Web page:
The change is not drastic at all! It is a simple case of semantic bleaching (this is where the meaning of a word gets weaker. So you can kind of see how the is a "weaker version" of that).

Also it's not a structural change, since wherever ille and all its forms may be used, it's the same whether it was early on and meant that or it was later on and it meant the.

This had already happened in Late Latin. By that time, ille was pretty close to meaning the.

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    I suppose "drastic" is in the eye of the beholder, but it feels like a big change to me! Imagine if you put a copy of Don Quixote in front of Virgil or Propertius. Most of the vocabulary, and pretty much all of the grammatical structure, he could work out very quickly. But this strange word el, which occurs more frequently than any one word in Latin, would keep him guessing for a fair while, no? – Tom Hosker Oct 14 '19 at 18:36
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    @TomHosker Honestly, I think Vergil would probably recognize el — he'd just recognize it as a stigmatized form that you would never use in proper literature and poetry! (I'm not sure quite when ille started getting bleached in Vulgar Latin, but it's attested within the first few centuries, so it was probably starting to happen by his time.) – Draconis Oct 14 '19 at 19:10
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    I don't know how much Greek Virgil (in particular) knew, but some educated Romans did know Greek, and Greek had articles in classical times. – Colin Fine Oct 14 '19 at 20:24
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    @ColinFine Also a good point. Vergil loved the Homeric epics, so presumably he knew some Greek. – Draconis Oct 14 '19 at 20:35
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    I would think the lack of case endings and semi-fixed word order might prove a challenge for someone like Virgil. – eques Oct 17 '19 at 14:21

I agree with the earlier answers, but they essentially state that it was a possible occurrence and how it happened (ille, illa), not why it happened.

Could it be (I am only venturing a hypothesis), that there was an influence of another language, typically Greek?

While "standard" Italian has these forms:

il vicolo

la casa

(the street, the house)

Naples and other Southern regions have:

o vico

a casa

which is suprisingly close to Ancient Greek "hos" and "he" (with the Dorian variation of the eta into alpha). Furthermore, those articles "o" an "a" have a glottal attack that may resemble the Ancient Greek prononciation.

Could it be that, e.g. native Greek speakers, e.g. from the military or tradespeople, could have borrowed this article from Greek when speaking whatever Latin pidgin they were speaking?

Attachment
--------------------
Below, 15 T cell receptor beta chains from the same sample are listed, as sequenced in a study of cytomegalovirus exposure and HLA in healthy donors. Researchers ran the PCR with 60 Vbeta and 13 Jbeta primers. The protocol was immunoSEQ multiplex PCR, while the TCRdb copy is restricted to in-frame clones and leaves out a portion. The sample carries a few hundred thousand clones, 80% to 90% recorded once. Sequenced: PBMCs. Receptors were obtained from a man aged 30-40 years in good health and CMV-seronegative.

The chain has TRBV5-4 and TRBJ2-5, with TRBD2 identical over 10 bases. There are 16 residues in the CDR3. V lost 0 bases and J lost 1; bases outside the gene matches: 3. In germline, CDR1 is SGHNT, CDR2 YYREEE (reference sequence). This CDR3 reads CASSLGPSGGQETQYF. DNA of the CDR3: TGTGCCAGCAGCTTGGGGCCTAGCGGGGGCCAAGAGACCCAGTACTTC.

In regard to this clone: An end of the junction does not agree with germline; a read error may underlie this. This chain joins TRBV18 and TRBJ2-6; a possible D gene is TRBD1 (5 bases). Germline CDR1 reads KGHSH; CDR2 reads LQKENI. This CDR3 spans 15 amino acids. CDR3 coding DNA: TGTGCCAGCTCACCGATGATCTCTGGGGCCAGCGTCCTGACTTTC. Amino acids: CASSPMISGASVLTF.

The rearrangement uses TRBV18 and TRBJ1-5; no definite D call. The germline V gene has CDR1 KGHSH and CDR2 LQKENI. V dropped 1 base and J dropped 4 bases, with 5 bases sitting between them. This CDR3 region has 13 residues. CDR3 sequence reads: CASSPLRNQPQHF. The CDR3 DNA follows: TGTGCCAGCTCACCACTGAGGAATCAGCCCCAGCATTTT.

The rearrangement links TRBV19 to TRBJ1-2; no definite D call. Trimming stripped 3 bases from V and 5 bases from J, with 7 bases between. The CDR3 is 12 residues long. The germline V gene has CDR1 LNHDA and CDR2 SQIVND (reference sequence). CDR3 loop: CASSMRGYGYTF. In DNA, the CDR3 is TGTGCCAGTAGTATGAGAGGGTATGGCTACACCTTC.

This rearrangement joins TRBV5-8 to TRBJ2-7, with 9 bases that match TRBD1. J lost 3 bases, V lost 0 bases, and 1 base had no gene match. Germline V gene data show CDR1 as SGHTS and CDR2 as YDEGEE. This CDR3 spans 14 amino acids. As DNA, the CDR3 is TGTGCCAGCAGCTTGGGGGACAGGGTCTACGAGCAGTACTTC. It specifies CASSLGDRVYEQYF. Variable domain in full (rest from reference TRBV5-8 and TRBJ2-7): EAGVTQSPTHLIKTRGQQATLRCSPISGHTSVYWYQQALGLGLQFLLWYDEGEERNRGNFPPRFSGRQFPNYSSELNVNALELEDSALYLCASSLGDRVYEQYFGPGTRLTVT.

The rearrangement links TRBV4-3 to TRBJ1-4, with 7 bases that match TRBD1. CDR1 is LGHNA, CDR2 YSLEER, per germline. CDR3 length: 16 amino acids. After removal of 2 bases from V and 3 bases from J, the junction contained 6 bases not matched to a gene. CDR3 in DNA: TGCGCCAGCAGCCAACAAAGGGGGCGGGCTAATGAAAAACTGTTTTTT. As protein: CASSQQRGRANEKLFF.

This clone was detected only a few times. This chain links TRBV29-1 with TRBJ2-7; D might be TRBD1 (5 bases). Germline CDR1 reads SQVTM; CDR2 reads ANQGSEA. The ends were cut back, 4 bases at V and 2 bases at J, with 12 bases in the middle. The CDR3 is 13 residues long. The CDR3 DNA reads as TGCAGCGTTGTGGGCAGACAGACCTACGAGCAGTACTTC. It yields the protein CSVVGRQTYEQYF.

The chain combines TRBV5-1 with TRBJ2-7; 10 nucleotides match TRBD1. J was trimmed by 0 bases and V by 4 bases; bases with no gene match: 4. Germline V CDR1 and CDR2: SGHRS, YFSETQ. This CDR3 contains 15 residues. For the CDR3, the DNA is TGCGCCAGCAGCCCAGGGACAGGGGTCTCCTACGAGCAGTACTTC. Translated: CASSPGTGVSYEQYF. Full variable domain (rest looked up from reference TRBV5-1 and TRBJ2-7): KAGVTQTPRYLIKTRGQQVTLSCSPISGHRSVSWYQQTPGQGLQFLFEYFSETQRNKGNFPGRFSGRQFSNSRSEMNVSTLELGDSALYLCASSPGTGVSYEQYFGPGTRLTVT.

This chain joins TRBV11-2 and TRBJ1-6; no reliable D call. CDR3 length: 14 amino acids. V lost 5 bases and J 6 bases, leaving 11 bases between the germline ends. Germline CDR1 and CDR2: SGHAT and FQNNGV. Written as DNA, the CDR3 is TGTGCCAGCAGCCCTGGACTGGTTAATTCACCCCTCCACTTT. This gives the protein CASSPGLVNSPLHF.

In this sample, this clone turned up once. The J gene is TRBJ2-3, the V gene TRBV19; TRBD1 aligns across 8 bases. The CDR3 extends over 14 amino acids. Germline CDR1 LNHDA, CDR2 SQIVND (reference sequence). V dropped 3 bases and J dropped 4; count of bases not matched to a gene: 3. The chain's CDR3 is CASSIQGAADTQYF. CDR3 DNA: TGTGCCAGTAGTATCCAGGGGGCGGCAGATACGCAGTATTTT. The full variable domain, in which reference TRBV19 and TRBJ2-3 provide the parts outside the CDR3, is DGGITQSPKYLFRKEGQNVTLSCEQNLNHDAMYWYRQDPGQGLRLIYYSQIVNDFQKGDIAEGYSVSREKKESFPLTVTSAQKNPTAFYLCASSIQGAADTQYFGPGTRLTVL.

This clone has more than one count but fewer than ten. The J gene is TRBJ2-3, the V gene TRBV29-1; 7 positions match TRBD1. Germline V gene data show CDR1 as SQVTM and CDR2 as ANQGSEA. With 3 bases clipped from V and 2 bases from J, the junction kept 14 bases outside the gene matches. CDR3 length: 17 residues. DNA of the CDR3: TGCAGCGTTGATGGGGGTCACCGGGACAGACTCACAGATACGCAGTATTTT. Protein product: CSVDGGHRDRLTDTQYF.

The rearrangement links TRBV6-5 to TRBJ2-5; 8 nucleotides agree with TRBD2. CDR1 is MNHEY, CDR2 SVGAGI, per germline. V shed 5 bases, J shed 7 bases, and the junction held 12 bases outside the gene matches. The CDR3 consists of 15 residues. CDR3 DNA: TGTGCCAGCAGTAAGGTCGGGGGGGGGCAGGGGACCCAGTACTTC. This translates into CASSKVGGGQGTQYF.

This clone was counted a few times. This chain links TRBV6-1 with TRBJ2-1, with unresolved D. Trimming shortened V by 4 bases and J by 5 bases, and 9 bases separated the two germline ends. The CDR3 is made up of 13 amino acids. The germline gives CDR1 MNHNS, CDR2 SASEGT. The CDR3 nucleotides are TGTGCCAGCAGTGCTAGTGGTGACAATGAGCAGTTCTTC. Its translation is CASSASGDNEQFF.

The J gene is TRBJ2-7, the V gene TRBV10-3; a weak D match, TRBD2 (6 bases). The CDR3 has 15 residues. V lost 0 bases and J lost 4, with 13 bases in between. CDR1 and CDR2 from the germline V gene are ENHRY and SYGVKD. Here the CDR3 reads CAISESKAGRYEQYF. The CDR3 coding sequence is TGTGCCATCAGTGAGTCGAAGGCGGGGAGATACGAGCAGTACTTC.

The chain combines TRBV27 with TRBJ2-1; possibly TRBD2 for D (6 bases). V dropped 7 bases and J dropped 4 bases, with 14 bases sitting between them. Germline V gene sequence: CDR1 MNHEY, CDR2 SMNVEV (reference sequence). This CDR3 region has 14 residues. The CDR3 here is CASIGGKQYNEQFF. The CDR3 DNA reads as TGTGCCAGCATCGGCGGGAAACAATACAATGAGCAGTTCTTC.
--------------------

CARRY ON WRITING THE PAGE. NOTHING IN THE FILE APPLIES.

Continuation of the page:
After all, we saw this phenomenon of cross-pollinization much later with the Italian lingua franca of the Mediterranean (which e.g. adopted Arabic habit of doubling words such as poco poco).

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  • Not "borrowed" exactly; that word has a more specific meaning which is slightly different. But I like your description, "cross-pollinization". That fits well. This kind of thing happens over and over with neighbouring languages. It's normally called a Sprachbund feature. – OmarL Oct 16 '19 at 10:02
  • Providing the hypothesis was verified, would that not be a borrowing, in the linguistic sense? We would have a couple of words that traveled, with minor alteration (and without barely a calque) from a language to another. In the extreme, it could be that illus and illa were calques of Greek. – fralau Oct 16 '19 at 10:26
  • Interesting point. I don't know exactly. But you have a question there, if you pots it as one I'm sure it will get an answer. – OmarL Oct 16 '19 at 10:28
  • I agree: I answered a question with another question... – fralau Oct 16 '19 at 10:29
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    I would be skeptical if that's what happened for a number of reasons. Ille was reduced to o/a also in Portuguese (which would have far less Greek influence; l being a weaker sound). Ancient/Koine Greek only had the vowel w/ glottal sound in the nominative masculine and feminine, the remaining forms all start with /t/; plus Ancient/Koine Greek used the article more extensively than we see in Romance languages (repeated for articles or prepositional phrases in some constructs) – eques Oct 17 '19 at 14:21